I have since learned that such skidoos are not uncommon for autistic children.  One young child of a friend ran headlong into a fire, and required burn treatment at Shriner's for the next three years.  When I moved my family to Florida in 1993, a young girl had just been discovered in the woods--missing three days, solitary, unclothed, having wandered far from her home in winter without food or water.  Police were astonished at her aloofness when they found her.  But I knew she must be autistic, and that her parents were probably not neglectful.  Without help, looking after an autistic child is impossible.  But help is hard to find.  My parents exhorted me, coolly, to institutionalize Carmine when he was a child.  Today this isn't even an option.  The fact is, not many people are willing to sacrifice their time for an autistic person, even if they're "family," even if they're paid.  It's just too tough.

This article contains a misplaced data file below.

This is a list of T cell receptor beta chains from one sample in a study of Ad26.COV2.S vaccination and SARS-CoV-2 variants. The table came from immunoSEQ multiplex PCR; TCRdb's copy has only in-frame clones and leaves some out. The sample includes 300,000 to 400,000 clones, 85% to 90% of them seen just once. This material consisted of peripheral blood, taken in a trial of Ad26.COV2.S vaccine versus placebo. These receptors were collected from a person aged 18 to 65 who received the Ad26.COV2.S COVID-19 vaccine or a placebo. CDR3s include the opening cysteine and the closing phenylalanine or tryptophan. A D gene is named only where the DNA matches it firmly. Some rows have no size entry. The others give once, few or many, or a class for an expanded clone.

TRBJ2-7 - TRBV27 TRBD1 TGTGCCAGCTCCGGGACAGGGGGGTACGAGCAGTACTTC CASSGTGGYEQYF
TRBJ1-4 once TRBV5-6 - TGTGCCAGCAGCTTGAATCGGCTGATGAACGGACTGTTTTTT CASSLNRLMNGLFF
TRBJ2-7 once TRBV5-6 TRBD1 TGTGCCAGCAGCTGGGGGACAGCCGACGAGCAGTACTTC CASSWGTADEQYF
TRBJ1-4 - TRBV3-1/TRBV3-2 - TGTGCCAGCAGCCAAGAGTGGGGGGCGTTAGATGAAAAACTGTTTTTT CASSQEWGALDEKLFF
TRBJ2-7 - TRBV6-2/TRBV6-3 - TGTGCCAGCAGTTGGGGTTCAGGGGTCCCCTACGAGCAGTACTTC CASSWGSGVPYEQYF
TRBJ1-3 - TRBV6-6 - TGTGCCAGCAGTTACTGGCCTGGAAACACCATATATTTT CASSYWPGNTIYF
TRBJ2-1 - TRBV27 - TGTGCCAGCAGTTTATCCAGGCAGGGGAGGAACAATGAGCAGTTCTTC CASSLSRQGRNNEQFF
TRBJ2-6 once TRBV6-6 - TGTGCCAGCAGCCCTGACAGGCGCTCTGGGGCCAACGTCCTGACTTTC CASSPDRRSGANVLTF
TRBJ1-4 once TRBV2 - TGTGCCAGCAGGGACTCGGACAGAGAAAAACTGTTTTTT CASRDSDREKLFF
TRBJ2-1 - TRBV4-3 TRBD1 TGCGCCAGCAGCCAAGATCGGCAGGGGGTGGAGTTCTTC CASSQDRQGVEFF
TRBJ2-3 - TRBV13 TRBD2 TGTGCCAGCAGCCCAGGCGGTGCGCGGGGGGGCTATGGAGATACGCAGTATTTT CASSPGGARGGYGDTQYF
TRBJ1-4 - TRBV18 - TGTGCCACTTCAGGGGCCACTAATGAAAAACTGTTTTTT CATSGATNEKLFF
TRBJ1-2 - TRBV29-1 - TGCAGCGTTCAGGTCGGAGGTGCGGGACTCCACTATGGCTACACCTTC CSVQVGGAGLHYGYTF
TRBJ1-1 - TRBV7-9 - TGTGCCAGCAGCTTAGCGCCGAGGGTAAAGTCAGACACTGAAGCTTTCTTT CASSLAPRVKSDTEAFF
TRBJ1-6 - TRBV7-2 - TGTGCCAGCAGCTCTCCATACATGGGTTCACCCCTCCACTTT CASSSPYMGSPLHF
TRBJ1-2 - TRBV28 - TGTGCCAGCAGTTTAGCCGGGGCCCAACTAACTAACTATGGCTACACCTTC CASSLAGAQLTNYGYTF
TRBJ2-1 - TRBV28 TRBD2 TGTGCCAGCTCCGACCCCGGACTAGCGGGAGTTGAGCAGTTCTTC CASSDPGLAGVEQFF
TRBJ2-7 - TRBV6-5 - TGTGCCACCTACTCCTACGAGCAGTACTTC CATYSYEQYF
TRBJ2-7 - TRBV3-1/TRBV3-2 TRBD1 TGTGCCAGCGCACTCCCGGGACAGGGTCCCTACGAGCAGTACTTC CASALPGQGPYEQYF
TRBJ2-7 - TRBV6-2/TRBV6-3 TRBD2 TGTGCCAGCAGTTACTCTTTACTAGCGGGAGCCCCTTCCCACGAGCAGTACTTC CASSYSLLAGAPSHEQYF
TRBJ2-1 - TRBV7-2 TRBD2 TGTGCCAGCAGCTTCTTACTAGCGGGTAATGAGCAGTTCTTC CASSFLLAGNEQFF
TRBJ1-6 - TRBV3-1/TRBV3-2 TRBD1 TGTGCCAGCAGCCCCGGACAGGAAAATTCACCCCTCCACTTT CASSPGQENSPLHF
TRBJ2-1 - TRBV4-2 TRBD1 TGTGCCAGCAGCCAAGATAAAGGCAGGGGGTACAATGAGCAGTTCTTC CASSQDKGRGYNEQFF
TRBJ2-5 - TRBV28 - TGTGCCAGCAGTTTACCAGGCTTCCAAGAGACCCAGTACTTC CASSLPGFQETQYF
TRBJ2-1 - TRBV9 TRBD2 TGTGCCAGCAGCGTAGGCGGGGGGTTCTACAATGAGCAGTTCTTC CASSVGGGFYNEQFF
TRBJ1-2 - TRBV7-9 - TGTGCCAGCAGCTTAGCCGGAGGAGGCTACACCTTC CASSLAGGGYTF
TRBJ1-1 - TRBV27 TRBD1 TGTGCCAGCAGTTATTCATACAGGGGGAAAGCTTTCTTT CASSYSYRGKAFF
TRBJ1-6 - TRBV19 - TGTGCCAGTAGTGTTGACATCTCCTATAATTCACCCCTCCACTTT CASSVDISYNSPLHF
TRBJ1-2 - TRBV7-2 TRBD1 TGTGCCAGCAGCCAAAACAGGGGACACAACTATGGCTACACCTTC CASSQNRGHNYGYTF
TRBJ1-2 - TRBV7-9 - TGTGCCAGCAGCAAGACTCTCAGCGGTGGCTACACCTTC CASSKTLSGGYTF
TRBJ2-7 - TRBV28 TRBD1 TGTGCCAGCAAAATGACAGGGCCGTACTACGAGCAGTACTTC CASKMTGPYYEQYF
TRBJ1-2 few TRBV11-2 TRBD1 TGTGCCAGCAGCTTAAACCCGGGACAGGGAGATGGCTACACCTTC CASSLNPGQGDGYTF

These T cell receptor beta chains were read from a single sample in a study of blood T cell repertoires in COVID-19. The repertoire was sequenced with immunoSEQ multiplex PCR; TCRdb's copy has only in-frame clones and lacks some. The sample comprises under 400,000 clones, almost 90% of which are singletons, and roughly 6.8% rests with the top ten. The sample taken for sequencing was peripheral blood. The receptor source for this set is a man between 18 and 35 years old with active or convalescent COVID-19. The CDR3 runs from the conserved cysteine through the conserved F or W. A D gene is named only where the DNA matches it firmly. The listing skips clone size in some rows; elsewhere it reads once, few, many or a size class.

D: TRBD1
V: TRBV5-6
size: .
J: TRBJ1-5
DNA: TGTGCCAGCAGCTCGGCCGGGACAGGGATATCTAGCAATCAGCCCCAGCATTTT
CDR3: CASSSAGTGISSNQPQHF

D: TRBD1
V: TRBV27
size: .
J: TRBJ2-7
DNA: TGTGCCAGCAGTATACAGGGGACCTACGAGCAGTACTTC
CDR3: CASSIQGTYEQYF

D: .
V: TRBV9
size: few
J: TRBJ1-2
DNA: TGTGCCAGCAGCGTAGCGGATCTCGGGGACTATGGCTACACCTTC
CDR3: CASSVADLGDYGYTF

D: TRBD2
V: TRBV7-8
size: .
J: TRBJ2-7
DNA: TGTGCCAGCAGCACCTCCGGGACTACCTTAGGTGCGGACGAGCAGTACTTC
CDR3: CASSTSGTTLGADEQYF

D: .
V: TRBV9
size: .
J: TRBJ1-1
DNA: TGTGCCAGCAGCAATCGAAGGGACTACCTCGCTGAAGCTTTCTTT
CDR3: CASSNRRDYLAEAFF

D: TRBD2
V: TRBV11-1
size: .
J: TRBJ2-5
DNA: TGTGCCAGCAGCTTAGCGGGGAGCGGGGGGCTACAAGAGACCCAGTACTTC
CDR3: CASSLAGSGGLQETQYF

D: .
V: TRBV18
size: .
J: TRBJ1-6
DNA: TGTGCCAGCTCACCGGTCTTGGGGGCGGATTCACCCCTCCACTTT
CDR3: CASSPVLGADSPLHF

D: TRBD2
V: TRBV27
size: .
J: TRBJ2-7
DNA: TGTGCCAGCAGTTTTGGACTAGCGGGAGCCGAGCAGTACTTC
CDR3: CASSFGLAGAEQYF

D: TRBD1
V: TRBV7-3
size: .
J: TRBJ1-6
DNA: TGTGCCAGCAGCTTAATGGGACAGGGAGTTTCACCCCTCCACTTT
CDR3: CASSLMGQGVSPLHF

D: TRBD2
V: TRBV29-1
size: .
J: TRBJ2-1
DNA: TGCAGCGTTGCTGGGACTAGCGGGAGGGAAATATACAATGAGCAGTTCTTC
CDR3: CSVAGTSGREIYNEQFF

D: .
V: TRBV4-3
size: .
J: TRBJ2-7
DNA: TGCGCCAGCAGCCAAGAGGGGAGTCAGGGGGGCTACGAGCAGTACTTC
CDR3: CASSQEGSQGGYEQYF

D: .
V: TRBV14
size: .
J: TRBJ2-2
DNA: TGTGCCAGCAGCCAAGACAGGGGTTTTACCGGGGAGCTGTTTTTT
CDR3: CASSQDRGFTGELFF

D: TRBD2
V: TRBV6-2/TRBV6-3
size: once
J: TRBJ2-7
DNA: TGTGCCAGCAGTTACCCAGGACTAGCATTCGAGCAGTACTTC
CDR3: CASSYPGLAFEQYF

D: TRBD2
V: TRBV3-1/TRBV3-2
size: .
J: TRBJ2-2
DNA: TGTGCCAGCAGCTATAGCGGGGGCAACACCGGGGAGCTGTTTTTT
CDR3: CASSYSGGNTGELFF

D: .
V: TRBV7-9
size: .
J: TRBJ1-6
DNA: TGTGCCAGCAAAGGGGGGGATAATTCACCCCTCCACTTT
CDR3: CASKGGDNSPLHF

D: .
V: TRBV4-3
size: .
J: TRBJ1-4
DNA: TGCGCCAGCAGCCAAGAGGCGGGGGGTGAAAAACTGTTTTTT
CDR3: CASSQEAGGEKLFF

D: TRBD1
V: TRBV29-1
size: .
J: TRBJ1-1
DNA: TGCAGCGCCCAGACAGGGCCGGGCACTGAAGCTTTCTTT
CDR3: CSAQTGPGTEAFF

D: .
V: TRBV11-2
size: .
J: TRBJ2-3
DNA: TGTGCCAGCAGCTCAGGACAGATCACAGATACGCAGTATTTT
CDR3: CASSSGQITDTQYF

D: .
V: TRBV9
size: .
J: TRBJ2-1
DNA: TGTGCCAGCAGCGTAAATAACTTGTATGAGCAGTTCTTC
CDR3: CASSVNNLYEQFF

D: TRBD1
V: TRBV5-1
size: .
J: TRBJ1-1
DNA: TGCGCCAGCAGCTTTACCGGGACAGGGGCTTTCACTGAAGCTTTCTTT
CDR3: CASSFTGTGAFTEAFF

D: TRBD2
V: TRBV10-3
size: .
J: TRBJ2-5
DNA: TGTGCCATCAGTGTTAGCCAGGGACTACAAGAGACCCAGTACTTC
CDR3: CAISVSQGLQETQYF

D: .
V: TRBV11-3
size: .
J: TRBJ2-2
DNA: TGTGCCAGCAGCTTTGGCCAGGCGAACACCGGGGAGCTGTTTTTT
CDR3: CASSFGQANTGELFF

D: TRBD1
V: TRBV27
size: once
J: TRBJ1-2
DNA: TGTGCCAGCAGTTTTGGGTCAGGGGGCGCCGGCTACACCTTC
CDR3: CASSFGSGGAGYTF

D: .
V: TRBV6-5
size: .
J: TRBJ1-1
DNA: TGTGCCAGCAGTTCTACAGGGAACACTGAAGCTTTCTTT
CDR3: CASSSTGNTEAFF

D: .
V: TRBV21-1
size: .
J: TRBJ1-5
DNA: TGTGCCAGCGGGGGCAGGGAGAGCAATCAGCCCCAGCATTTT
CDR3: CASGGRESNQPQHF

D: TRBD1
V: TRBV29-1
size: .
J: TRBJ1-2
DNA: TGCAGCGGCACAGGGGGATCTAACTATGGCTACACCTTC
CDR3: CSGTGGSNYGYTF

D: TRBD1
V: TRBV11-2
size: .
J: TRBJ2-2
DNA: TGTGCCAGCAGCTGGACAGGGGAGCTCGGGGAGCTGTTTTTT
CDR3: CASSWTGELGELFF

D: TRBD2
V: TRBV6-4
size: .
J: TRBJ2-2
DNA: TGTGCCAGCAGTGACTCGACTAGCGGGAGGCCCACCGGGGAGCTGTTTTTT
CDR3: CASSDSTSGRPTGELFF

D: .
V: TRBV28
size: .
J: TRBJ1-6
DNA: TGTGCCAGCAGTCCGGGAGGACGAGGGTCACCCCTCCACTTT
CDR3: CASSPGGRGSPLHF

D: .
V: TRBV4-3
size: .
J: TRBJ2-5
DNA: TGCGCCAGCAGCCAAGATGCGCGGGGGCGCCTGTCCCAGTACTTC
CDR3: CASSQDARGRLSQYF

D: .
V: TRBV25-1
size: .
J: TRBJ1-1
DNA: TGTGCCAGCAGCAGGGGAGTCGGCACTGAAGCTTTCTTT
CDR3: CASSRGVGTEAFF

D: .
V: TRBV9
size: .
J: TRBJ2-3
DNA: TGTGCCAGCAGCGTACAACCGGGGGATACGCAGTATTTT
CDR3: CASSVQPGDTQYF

When a child is diagnosed with severe autism, the parents are devastated.  I was.  It soon becomes apparent that autism will be the central fact of that family's life, forever.  A long period of mourning follows.  Most marriages do not last.  Extended family supports dwindle and the child, his siblings and the remaining parent--usually a mother--become exiles.  Siblings may suffer second-hand treatment because autistic behaviors command primary attention.  But siblings move on with their lives--they have to get away from the constant requests for help.  They suffer, too, from anger and guilt.